‘Queen of the Court’: Madeleine Blais’ new book takes a fresh look at tennis star Alice Marble of the 1930s 

Six-year-old Alice Marble, second from right in front row, is seen here with her family on the steps of their San Francisco home in 1919.

Six-year-old Alice Marble, second from right in front row, is seen here with her family on the steps of their San Francisco home in 1919. Image courtesy of the International Tennis Hall of Fame

Marble, at right, with her regular doubles partner, Sarah Palfrey, at Wimbledon, where they won the women’s doubles title in 1938 and 1939. They also won four US Open championships.

Marble, at right, with her regular doubles partner, Sarah Palfrey, at Wimbledon, where they won the women’s doubles title in 1938 and 1939. They also won four US Open championships. Courtesy Dale Leatherman

 Alice Marble poses for the National Portrait Gallery in Washington, D.C. in 1939, the year she won three titles at Wimbledon, another three at the U.S. open, and was ranked the world’s top female tennis player.

 Alice Marble poses for the National Portrait Gallery in Washington, D.C. in 1939, the year she won three titles at Wimbledon, another three at the U.S. open, and was ranked the world’s top female tennis player. Courtesy National Portrait Gallery, Smithsonian Institution/Wikipedia

Madeleine Blais, who wrote about female athletes and life in her 1995 book, “In These Girls, Hope is a Muscle,” a profile of a championship girls basketball team from Amherst High School, has tackled a similar subject with “Queen of the Court,” her biography of Alice Marble.

Madeleine Blais, who wrote about female athletes and life in her 1995 book, “In These Girls, Hope is a Muscle,” a profile of a championship girls basketball team from Amherst High School, has tackled a similar subject with “Queen of the Court,” her biography of Alice Marble. Photo by Nancy Doherty

Publisher’s Weekly calls Madeleine Blais’ “Queen of the Court” an “enthralling biography … [that] will likely stand as the definitive account of Marble’s life.”  

Publisher’s Weekly calls Madeleine Blais’ “Queen of the Court” an “enthralling biography … [that] will likely stand as the definitive account of Marble’s life.”  

Later in life, Marble is seen with a copy of the LIFE magazine issue from 1939, when she graced the cover after winning multiple titles at Wimbledon and the U.S. Open.

Later in life, Marble is seen with a copy of the LIFE magazine issue from 1939, when she graced the cover after winning multiple titles at Wimbledon and the U.S. Open. Image courtesy of Dale Leatherman

Marble, in center, poses with a youthful Billie Jean Moffit (later King), at left, and Carole Caldwell, in 1961. Marble coached Billie Jean as a teenager.

Marble, in center, poses with a youthful Billie Jean Moffit (later King), at left, and Carole Caldwell, in 1961. Marble coached Billie Jean as a teenager. Image courtesy of Dale Leatherman

Seals Stadium, site of minor league baseball in San Francisco, circa 1924. Alice Marble’s favorite sport when she was younger was baseball; she practiced on this field as a young teen.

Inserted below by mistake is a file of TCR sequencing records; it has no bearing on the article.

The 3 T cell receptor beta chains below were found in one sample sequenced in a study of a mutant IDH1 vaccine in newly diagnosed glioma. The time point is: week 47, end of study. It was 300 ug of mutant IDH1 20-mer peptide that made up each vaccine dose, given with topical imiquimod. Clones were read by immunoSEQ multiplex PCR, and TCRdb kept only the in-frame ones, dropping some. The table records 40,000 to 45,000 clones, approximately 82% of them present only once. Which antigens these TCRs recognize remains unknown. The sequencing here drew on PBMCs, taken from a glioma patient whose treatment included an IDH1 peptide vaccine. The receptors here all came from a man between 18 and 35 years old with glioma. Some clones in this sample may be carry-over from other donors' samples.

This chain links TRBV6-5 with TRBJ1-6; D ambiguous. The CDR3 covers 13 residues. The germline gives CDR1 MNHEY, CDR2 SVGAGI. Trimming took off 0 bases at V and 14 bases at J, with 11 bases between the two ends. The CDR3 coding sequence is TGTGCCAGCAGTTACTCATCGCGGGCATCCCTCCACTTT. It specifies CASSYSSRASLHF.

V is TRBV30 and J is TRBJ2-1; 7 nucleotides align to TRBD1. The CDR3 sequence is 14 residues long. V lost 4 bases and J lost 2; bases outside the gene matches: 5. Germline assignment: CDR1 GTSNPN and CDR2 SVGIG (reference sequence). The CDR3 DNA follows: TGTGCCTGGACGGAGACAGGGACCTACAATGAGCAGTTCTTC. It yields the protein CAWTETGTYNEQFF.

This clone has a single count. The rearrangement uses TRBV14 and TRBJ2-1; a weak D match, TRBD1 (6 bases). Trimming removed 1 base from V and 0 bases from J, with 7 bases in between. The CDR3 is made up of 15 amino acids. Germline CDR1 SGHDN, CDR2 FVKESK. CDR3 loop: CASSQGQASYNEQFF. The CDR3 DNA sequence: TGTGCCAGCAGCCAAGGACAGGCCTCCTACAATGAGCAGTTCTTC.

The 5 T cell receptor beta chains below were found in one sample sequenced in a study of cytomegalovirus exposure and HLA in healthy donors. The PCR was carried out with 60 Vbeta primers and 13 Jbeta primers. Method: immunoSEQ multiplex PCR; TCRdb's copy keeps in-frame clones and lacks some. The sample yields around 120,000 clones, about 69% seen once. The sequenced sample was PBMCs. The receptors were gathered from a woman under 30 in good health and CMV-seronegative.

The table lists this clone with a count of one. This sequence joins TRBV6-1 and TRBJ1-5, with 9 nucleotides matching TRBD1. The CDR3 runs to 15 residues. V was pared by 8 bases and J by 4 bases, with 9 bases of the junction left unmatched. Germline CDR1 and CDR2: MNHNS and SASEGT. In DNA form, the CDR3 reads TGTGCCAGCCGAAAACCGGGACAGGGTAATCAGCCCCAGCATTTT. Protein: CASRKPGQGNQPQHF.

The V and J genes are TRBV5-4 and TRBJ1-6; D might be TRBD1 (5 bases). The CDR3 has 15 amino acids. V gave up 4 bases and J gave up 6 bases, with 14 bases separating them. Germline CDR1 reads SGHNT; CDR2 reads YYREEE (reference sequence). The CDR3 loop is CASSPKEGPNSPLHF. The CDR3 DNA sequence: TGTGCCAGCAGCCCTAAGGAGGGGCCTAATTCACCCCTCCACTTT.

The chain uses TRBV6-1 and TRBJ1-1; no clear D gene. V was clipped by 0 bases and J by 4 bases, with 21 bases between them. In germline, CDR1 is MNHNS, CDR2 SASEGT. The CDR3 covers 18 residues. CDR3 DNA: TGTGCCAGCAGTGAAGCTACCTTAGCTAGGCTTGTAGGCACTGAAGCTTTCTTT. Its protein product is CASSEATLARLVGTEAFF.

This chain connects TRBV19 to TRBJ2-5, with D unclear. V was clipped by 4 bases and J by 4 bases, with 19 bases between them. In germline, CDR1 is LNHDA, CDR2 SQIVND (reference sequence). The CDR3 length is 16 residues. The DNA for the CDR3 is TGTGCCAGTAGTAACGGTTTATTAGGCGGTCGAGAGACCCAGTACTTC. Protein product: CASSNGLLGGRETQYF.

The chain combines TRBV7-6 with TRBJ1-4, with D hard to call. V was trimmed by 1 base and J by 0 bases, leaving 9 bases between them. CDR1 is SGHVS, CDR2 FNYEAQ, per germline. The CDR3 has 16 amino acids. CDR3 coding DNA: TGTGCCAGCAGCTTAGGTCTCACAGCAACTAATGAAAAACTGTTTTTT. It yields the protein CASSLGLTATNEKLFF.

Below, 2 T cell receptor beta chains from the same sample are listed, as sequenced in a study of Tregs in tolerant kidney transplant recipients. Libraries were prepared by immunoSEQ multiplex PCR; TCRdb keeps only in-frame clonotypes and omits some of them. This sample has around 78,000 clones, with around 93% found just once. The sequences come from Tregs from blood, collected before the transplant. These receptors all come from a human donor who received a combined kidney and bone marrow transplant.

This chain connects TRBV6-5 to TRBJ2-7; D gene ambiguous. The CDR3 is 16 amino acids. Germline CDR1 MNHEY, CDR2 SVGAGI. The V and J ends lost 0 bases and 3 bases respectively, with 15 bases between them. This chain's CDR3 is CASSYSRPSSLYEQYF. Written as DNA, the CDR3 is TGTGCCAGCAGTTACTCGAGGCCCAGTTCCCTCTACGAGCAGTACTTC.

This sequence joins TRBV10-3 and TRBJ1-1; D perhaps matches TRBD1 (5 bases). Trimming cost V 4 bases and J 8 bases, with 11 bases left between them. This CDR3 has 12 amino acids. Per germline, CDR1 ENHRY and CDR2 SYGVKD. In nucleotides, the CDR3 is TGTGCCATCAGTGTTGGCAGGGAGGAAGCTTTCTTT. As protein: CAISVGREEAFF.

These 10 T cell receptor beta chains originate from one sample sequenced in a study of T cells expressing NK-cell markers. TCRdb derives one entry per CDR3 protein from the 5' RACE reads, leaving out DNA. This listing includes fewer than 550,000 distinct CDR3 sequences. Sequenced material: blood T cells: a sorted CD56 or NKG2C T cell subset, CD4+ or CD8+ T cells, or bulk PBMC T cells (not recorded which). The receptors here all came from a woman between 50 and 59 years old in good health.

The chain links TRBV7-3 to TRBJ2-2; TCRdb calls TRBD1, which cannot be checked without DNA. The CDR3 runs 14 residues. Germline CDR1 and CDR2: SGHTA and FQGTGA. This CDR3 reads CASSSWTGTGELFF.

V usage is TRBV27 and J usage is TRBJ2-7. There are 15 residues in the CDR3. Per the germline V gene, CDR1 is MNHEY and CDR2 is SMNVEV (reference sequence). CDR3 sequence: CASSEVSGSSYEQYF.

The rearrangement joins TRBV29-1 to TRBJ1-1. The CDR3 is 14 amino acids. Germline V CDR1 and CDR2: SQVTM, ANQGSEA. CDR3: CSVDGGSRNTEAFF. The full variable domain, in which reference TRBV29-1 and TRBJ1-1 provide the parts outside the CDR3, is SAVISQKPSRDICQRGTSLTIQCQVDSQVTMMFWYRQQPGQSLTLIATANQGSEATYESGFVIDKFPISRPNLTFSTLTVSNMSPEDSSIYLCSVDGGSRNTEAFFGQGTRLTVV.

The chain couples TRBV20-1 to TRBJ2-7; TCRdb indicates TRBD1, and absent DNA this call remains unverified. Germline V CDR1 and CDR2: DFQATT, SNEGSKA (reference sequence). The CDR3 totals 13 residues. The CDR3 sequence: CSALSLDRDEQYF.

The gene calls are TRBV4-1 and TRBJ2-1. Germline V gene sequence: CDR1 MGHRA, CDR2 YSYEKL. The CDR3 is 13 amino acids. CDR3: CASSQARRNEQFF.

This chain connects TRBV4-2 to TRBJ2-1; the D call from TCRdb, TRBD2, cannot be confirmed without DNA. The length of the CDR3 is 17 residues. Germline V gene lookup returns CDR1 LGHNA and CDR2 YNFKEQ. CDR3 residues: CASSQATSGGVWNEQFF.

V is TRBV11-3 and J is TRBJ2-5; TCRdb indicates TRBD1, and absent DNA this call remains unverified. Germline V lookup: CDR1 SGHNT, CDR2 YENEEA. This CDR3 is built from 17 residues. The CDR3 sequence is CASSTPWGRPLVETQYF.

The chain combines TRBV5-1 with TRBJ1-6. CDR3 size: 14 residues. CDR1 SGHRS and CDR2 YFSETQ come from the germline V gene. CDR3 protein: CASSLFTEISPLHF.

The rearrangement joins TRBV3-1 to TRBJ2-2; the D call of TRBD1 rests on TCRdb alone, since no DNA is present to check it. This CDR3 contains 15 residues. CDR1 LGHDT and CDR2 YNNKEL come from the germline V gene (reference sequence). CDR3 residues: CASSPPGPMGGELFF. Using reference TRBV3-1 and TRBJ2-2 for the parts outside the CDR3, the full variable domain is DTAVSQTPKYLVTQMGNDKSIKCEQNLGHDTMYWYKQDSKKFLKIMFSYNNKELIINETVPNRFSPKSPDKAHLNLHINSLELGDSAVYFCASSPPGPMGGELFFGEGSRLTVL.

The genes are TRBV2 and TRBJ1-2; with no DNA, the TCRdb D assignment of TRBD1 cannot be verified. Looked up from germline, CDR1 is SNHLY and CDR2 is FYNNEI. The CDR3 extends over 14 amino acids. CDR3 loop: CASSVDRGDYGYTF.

Seals Stadium, site of minor league baseball in San Francisco, circa 1924. Alice Marble’s favorite sport when she was younger was baseball; she practiced on this field as a young teen. Image from FoundSF.org

Alice Marble is seen fourth from right in the front row of a group portrait of past champions at Wimbledon. The image is from 1977, at a ceremony marking the famous tennis tournament’s centenary. Madeleine Blais’ research for her book took her to Wimbledon to read period coverage of tennis matches there.

Alice Marble is seen fourth from right in the front row of a group portrait of past champions at Wimbledon. The image is from 1977, at a ceremony marking the famous tennis tournament’s centenary. Madeleine Blais’ research for her book took her to Wimbledon to read period coverage of tennis matches there. Image courtesy Dale Leatherman

Marble admires a display case of her trophies and memorabilia at the International Tennis Hall of Fame in Newport, Rhode Island.

Marble admires a display case of her trophies and memorabilia at the International Tennis Hall of Fame in Newport, Rhode Island. Image courtesy Dale Leatherman

Marble at age 15 in early 1929, strumming her racquet like a guitar. She was musically gifted from a young age and sang professionally in her 20s.

Marble at age 15 in early 1929, strumming her racquet like a guitar. She was musically gifted from a young age and sang professionally in her 20s. Image courtesy of the International Tennis Hall of Fame

By STEVE PFARRER

Staff Writer

Published: 10-23-2023 10:27 AM

Tennis star. Tennis innovator. A celebrity in her day who appeared on the cover of LIFE magazine. A woman who also sang professionally, designed clothes, worked as a sports columnist, hobnobbed with movie stars, and rebuilt her tennis career after a crippling illness threatened to end it.

But Madeleine Blais, in her newest book, contends that Alice Marble is largely forgotten today, even though she pushed for more equal pay and treatment of female athletes and helped break the color barrier in tennis in the early 1950s.

“Queen of the Court: The Many Lives of Alice Marble” aims to bring the former Wimbledon and U.S. Open winner back to the limelight. This deeply researched biography offers an illuminating look at a major star of her era — but it also portrays a woman whose later life was marked increasingly by loneliness, economic hardship, and perhaps some self-delusion.

Blais, the Pulitzer Prize winning writer and professor emeritus of journalism at the University of Massachusetts Amherst, says an editor suggested several years ago that Marble, the women’s Wimbledon and U.S. Open champion of 1939, could be a good topic for a book.

In a recent phone interview, Blais said she was somewhat familiar with Marble’s name; her late mother, who was born the same year (1913) as Marble, sometimes talked about her. But that was about the extent of her knowledge, Blais noted.

Once she began looking into Marble’s story, though, “I was hooked,” she said. “The more I learned, the more interesting it became.”

Marble’s life, Blais notes, “is really the story of the 20th century.”